Saturday, April 12, 2014

Garages

I love old man garages.  They are inevitably musty, eclectic, and full of treasures.  They are comfortable places for me, probably because I spent so much time in them as a kid.  

My brother and I visited my dad's house today.  I don't get over there very often, but every time I do, I'm struck by how funny and unusual his tastes and style are.  When I was a kid, it was normal to live in a house where the wall art was all antique guns and photos of classic cars he had owned at various times of his life.  There were by far more sentimental car photos than photos of people on the walls.

I learned to drive in the red '55 Ford.  I remember lamenting in the church parking lot we practiced in that the truck was so hard to handle.  "No power steering!" he cried.



The Hulk mask.  I can't believe he still has it.  I was so afraid of it as a small child.  Some of my earliest memories involve my dad wearing the mask, lunging out from behind doors with a growl to scare my mother.  She never thought it was funny.  He loved to scare her.  Later, after they were divorced, he gave me some giant rubber cockroaches and told me to place one in a cabinet in our kitchen for her to find.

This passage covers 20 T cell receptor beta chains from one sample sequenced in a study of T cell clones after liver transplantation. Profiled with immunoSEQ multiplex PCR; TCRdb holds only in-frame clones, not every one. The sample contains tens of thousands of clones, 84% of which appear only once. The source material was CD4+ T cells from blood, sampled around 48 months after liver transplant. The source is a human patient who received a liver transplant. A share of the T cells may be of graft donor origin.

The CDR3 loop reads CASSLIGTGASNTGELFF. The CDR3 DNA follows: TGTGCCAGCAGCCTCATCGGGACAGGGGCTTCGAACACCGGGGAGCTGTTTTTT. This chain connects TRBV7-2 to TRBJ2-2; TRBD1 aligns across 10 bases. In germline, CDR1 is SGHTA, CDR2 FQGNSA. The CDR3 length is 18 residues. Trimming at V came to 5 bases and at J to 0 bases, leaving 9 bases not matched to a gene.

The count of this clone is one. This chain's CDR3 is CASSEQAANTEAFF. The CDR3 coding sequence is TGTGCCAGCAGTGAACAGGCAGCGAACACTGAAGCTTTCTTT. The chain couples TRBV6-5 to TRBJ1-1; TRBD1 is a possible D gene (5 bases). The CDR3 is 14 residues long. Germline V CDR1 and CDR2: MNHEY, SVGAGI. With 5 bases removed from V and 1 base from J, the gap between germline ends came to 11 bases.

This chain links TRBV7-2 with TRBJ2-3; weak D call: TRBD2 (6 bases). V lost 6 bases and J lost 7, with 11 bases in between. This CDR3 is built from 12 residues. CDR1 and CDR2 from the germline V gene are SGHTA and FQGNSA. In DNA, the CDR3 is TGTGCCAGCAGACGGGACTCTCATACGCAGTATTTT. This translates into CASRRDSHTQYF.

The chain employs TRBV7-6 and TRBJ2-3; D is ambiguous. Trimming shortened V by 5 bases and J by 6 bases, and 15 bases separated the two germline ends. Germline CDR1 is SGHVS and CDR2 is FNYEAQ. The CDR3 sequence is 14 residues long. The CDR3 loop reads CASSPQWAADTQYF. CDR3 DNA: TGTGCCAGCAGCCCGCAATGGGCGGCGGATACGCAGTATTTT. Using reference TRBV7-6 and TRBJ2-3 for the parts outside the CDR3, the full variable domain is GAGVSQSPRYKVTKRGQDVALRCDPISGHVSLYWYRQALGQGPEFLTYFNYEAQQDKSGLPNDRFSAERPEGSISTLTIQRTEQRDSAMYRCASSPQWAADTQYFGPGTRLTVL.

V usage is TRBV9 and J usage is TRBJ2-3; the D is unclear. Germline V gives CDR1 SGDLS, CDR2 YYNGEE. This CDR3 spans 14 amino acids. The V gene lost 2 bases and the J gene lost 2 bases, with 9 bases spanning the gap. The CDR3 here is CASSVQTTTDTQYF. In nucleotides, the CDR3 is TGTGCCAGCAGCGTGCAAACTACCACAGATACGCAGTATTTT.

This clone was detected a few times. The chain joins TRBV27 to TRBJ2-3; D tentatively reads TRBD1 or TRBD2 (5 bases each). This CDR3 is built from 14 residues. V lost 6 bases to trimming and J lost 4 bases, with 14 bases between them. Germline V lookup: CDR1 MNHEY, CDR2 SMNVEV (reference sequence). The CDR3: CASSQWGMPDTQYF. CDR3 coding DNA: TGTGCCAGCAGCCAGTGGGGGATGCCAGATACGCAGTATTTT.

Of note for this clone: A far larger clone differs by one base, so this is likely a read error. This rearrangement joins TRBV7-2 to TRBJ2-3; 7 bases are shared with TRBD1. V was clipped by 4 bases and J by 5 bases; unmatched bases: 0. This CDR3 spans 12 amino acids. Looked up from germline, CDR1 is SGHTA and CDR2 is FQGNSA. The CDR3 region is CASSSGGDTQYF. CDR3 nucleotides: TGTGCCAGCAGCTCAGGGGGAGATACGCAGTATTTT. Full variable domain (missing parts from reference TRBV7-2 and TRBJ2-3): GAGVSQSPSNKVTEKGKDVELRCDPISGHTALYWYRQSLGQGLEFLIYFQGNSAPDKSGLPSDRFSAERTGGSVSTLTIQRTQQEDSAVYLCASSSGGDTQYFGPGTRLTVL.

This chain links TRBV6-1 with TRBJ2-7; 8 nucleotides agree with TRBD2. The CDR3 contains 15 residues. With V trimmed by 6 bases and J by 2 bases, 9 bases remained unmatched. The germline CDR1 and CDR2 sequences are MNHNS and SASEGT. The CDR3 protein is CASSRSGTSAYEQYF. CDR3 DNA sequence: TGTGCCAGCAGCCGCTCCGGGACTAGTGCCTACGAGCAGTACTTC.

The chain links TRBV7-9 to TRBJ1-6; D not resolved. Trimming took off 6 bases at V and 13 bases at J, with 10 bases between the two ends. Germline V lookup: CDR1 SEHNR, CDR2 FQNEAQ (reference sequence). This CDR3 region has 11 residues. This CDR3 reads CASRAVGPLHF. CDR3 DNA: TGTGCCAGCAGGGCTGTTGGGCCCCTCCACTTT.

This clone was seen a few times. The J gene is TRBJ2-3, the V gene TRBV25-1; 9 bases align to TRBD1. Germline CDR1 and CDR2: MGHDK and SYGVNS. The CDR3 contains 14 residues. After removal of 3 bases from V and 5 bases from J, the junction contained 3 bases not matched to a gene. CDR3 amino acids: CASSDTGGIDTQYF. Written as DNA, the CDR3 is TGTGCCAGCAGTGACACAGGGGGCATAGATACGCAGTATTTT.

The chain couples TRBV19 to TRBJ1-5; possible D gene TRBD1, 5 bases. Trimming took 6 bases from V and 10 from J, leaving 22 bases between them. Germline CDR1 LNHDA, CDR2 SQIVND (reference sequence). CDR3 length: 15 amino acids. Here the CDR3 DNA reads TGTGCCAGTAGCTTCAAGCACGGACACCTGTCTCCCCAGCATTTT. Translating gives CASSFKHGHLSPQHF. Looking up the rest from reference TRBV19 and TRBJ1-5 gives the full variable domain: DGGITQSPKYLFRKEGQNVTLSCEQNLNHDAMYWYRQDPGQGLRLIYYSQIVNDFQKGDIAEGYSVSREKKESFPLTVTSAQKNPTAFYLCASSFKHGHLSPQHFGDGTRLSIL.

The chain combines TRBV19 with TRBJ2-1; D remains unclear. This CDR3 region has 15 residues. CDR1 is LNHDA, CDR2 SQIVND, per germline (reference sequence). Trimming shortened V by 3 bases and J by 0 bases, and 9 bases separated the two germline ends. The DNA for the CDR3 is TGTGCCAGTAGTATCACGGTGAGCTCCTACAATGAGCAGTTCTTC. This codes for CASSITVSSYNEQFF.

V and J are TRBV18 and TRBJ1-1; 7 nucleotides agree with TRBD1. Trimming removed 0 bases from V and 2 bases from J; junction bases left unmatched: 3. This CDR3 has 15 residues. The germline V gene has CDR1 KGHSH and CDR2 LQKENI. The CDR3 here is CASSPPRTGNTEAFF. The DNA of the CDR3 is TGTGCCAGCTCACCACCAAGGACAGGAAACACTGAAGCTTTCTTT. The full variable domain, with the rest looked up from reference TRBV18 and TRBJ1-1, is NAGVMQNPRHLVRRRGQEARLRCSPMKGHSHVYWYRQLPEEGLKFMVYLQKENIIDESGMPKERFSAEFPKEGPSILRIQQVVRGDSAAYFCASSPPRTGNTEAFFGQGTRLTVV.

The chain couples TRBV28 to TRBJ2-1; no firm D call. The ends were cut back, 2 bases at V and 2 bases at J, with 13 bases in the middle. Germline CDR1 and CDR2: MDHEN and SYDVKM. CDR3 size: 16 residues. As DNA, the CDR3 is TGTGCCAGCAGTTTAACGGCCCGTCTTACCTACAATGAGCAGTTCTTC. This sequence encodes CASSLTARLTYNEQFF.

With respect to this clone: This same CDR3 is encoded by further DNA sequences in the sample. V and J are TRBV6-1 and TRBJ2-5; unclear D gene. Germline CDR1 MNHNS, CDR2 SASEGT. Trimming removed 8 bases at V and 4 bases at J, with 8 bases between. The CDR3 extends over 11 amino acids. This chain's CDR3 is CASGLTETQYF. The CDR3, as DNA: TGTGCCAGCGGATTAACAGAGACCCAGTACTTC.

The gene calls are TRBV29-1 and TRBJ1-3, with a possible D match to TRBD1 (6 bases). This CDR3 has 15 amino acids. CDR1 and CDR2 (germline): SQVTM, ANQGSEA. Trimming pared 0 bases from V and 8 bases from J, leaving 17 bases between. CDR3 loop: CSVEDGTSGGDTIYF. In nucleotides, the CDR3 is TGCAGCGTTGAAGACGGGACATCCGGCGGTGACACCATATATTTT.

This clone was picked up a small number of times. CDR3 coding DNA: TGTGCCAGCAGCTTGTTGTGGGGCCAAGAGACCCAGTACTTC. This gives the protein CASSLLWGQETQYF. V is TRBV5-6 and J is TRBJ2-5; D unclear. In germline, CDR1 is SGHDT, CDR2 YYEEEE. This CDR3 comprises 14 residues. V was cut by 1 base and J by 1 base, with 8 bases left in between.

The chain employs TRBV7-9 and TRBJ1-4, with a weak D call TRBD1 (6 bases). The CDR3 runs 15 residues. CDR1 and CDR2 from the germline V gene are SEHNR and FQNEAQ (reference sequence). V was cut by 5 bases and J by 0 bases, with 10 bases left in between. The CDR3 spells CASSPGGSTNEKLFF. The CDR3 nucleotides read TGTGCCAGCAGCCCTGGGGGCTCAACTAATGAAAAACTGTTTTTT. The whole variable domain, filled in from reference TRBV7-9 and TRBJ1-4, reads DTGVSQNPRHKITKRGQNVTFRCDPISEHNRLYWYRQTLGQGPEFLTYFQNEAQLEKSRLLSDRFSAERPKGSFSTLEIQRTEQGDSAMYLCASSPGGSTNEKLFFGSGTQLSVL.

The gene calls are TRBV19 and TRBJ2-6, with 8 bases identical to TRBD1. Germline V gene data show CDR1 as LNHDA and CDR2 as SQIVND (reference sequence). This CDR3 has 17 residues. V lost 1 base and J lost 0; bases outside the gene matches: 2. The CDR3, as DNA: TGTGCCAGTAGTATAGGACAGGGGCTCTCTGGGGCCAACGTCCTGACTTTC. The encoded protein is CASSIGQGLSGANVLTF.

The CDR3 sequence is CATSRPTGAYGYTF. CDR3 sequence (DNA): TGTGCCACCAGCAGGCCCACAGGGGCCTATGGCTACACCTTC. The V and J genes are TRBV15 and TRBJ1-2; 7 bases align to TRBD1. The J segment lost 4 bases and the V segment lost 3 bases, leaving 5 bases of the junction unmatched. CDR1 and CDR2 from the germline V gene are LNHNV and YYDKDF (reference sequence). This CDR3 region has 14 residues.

This fucking dog.  He's one half of a set of massive matching pitbulls who ensure that the house, an excellent target for thieves, goes unmolested.  He's 110 lbs, the size of a pony, and has the loudest, deepest bark I have ever heard.  He's easily two or three times the size of a traditional pitbull, intentionally bred that way, possibly for fighting or for the sheer terror-value.  My dad's girlfriend took him in as a puppy from a shady acquaintance.  He is quite friendly, but his size and strength are a constant reminder that he is totally capable of killing you - quickly, and painfully.

Growing up, I spent a lot of Saturday nights playing alone in man garages while my dad and his friends hung out, drank, and talked all night.  We would visit his friend Big Don, whose garage was particularly epic, as he was not only a car & motorcycle guy, but a historian and outdoorsman.  There were animal heads, Civil War artifacts, guns, knives, bikes, car parts, everywhere.  They were all amateur bodybuilders, so each garage was also a miniature gym.  None of the guys had kids my age, and I was expected to entertain myself without being a pest.  So I would sit on a bench and flip through cabinet card photos, or peck out tunes on the hundred year old piano he had salvaged from the nunnery at the local Catholic church, or sit at the massive wood slab that was their kitchen table, playing with loose bullets that were rolling around or stacking playing cards into houses.  Once, I found a coffee can with severed deer legs sticking out of it, the butchered ends salted.  This didn't meet my approval.  I also recall finding a huge tortoise shell that still stank of bits of flesh that had been missed.  Big Don's house was totally fascinating.